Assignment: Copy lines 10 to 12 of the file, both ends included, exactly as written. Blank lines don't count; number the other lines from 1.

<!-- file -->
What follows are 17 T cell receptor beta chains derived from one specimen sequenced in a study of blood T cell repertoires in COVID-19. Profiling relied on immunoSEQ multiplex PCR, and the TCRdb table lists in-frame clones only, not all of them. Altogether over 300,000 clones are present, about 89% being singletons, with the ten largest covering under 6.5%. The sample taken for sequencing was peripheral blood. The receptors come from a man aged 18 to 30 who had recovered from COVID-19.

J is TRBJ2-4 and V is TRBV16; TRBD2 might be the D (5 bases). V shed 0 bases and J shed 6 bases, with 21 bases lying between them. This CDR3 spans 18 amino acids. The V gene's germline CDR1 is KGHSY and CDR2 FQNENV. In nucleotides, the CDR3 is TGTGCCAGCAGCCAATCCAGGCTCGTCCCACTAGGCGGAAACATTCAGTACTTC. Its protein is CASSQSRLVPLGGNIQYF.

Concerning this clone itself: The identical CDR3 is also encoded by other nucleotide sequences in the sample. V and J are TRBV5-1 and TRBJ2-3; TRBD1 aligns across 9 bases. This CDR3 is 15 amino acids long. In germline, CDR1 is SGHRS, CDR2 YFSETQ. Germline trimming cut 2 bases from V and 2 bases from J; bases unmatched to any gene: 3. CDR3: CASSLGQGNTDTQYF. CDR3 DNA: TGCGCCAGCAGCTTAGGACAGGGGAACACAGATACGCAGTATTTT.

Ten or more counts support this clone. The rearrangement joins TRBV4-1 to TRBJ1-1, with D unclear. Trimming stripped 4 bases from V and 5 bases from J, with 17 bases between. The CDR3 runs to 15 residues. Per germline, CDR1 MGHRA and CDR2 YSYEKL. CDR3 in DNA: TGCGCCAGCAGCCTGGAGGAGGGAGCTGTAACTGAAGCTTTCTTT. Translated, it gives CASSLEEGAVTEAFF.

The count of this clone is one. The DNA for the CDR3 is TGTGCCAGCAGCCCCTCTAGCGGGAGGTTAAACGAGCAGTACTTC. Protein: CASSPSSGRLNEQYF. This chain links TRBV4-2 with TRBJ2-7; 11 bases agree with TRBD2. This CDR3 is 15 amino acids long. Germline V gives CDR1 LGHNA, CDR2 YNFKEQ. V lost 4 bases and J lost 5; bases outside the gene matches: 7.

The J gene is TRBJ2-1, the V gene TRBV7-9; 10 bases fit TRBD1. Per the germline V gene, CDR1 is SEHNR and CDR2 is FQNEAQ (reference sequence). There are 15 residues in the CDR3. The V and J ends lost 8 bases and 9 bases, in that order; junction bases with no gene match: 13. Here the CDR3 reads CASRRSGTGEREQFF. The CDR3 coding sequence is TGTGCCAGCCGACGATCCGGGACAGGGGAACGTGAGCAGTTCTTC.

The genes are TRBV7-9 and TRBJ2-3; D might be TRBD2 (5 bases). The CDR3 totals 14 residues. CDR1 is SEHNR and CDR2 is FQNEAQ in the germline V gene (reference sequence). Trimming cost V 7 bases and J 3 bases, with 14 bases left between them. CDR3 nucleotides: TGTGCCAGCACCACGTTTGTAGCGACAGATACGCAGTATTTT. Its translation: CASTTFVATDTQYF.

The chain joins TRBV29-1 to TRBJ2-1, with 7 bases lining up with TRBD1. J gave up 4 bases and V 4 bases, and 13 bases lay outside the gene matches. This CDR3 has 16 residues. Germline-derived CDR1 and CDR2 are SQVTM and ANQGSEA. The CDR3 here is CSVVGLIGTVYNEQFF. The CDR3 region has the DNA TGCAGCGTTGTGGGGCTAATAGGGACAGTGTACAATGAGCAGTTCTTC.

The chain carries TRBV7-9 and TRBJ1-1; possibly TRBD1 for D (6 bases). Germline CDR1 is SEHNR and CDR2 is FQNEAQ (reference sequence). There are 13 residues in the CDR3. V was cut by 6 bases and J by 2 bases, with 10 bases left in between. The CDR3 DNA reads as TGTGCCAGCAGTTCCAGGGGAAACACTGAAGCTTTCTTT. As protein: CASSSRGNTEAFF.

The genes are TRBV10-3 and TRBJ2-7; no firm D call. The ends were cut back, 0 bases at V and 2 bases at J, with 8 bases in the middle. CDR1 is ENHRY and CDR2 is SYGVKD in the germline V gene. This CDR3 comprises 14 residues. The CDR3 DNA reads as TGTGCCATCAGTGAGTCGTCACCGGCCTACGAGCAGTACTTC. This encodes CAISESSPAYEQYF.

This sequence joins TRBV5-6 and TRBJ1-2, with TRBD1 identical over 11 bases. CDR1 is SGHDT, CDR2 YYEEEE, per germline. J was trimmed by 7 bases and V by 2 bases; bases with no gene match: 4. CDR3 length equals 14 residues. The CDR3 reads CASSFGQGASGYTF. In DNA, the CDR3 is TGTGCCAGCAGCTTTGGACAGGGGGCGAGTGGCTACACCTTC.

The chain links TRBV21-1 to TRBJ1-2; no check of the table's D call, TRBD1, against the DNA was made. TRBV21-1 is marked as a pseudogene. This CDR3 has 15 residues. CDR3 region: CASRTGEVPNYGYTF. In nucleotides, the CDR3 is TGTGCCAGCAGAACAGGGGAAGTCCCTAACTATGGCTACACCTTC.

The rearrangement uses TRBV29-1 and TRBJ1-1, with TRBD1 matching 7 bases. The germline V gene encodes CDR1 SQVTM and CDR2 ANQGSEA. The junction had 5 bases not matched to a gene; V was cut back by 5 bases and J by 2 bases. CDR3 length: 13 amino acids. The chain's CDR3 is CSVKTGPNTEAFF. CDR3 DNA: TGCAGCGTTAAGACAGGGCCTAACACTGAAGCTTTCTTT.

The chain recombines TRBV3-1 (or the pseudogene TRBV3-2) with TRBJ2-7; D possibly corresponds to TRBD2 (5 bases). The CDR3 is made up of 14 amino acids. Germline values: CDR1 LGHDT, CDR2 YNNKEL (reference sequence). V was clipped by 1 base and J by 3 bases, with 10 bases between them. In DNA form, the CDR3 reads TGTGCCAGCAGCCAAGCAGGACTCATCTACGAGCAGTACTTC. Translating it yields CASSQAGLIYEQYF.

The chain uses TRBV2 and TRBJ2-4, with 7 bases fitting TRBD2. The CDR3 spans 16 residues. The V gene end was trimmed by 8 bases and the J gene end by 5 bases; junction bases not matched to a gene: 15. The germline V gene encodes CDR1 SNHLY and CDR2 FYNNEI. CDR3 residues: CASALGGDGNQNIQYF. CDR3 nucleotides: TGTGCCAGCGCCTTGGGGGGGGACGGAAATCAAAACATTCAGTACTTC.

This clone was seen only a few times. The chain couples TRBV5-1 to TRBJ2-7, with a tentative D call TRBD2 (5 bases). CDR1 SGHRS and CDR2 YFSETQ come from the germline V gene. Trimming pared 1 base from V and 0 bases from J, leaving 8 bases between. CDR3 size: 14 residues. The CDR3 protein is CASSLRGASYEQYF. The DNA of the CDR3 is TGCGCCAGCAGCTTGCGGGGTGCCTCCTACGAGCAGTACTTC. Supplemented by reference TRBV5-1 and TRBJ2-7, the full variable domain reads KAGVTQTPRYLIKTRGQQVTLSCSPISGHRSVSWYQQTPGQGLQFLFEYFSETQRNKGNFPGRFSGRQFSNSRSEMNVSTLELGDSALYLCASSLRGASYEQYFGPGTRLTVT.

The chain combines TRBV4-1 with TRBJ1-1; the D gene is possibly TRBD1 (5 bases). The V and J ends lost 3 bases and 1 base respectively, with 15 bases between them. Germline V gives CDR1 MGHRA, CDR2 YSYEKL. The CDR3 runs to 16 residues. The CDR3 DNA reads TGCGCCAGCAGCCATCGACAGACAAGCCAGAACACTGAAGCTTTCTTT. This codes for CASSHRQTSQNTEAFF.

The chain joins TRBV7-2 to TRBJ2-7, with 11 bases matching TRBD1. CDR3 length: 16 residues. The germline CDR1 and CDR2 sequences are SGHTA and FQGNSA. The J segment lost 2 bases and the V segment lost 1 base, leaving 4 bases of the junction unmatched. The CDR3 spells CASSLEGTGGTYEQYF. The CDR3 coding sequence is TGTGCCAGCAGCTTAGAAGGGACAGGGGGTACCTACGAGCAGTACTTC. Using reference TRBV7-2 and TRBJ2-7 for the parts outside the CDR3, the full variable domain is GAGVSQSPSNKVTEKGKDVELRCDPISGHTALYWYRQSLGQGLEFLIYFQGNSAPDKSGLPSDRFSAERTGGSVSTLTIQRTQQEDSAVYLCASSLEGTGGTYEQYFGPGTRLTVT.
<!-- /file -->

The genes are TRBV10-3 and TRBJ2-7; no firm D call. The ends were cut back, 0 bases at V and 2 bases at J, with 8 bases in the middle. CDR1 is ENHRY and CDR2 is SYGVKD in the germline V gene. This CDR3 comprises 14 residues. The CDR3 DNA reads as TGTGCCATCAGTGAGTCGTCACCGGCCTACGAGCAGTACTTC. This encodes CAISESSPAYEQYF.

This sequence joins TRBV5-6 and TRBJ1-2, with TRBD1 identical over 11 bases. CDR1 is SGHDT, CDR2 YYEEEE, per germline. J was trimmed by 7 bases and V by 2 bases; bases with no gene match: 4. CDR3 length equals 14 residues. The CDR3 reads CASSFGQGASGYTF. In DNA, the CDR3 is TGTGCCAGCAGCTTTGGACAGGGGGCGAGTGGCTACACCTTC.

The chain links TRBV21-1 to TRBJ1-2; no check of the table's D call, TRBD1, against the DNA was made. TRBV21-1 is marked as a pseudogene. This CDR3 has 15 residues. CDR3 region: CASRTGEVPNYGYTF. In nucleotides, the CDR3 is TGTGCCAGCAGAACAGGGGAAGTCCCTAACTATGGCTACACCTTC.